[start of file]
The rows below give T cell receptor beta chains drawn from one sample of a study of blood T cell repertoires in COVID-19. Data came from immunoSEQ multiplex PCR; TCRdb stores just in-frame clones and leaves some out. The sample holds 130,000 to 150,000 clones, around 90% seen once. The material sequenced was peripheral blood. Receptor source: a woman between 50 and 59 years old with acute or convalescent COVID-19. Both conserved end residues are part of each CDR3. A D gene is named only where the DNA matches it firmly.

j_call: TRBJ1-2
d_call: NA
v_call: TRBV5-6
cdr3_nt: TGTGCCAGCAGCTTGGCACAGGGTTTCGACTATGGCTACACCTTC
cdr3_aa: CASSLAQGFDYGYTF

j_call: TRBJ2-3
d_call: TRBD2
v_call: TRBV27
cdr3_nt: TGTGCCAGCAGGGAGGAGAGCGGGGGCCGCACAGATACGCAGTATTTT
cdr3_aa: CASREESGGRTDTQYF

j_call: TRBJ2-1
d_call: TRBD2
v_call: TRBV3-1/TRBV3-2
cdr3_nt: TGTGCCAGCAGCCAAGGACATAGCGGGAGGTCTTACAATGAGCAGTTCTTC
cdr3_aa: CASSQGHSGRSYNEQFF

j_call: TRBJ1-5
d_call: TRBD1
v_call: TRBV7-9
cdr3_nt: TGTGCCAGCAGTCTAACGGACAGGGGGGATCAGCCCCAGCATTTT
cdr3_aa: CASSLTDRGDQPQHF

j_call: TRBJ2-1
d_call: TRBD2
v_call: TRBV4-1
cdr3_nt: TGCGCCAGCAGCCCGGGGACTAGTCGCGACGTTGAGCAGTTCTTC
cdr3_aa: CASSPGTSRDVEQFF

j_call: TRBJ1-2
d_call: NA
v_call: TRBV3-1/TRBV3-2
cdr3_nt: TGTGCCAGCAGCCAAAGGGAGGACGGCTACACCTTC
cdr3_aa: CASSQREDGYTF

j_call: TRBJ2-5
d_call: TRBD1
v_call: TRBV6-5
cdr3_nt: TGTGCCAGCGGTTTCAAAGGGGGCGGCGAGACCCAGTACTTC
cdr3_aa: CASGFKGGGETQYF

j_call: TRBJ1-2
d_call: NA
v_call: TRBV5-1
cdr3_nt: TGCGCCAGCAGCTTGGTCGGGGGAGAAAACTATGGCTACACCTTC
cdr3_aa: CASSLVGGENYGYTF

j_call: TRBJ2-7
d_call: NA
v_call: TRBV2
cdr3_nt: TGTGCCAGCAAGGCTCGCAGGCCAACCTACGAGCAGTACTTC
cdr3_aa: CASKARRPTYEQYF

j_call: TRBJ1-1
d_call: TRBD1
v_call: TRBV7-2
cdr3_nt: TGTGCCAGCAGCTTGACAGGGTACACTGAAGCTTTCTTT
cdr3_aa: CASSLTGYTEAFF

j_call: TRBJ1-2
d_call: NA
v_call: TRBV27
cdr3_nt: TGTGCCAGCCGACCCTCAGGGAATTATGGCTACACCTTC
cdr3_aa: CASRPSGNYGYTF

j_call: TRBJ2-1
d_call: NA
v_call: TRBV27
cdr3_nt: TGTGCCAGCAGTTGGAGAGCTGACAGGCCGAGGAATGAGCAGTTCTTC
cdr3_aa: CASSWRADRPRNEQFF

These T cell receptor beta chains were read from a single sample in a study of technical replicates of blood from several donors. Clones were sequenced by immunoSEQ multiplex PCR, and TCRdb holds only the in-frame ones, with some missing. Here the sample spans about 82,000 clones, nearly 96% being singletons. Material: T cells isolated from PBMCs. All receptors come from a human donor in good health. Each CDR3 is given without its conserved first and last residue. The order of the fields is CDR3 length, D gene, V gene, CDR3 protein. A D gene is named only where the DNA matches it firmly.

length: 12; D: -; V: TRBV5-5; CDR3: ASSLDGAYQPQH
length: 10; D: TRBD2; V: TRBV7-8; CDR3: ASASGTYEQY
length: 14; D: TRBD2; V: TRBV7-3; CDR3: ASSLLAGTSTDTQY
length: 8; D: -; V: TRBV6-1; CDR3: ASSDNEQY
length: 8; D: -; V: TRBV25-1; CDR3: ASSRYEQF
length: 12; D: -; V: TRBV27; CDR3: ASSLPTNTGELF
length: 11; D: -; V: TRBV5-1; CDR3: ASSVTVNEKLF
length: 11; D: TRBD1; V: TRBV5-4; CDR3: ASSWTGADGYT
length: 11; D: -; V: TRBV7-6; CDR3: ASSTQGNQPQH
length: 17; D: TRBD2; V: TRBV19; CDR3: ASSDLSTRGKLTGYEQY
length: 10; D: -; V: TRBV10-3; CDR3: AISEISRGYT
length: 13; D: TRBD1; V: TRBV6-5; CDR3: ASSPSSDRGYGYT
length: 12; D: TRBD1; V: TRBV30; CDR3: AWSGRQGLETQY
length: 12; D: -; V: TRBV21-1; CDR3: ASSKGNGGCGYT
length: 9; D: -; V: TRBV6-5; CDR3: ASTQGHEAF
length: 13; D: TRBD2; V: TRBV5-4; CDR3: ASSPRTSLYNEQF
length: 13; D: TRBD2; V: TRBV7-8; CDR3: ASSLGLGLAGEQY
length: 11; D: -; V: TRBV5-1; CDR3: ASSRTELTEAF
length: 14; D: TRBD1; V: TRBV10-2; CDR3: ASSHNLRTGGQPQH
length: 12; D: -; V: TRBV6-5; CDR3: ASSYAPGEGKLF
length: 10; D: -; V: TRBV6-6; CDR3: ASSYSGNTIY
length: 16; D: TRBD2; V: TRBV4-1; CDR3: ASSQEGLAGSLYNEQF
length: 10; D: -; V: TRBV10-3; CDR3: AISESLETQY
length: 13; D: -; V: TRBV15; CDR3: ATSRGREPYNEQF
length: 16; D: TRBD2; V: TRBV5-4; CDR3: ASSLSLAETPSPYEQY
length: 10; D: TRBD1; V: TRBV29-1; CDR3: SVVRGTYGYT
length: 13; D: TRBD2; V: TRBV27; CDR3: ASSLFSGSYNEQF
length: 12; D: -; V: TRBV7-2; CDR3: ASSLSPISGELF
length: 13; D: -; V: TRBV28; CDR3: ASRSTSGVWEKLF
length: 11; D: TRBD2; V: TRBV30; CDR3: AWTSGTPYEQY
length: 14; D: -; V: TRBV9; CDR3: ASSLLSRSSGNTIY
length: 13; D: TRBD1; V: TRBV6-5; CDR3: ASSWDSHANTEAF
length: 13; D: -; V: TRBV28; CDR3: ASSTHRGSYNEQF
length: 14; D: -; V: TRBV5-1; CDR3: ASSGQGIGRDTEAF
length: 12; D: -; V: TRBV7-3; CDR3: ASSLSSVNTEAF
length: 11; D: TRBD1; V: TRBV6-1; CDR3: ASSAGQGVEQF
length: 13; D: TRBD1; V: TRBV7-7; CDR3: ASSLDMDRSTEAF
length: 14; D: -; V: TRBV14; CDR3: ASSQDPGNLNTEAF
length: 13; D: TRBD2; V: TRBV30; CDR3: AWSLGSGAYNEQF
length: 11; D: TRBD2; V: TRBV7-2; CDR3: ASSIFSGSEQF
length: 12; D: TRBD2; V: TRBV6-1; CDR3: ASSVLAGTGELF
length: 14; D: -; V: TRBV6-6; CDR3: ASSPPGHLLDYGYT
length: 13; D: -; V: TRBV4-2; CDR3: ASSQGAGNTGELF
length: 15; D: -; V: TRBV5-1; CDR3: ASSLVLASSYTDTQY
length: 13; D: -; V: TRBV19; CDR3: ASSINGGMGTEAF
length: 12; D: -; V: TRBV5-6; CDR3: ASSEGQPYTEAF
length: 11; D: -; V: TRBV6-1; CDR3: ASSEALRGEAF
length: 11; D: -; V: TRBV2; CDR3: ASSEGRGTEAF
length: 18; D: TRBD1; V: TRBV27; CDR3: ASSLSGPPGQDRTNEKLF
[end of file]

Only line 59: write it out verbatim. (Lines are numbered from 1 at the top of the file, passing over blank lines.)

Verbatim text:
v_call: TRBV27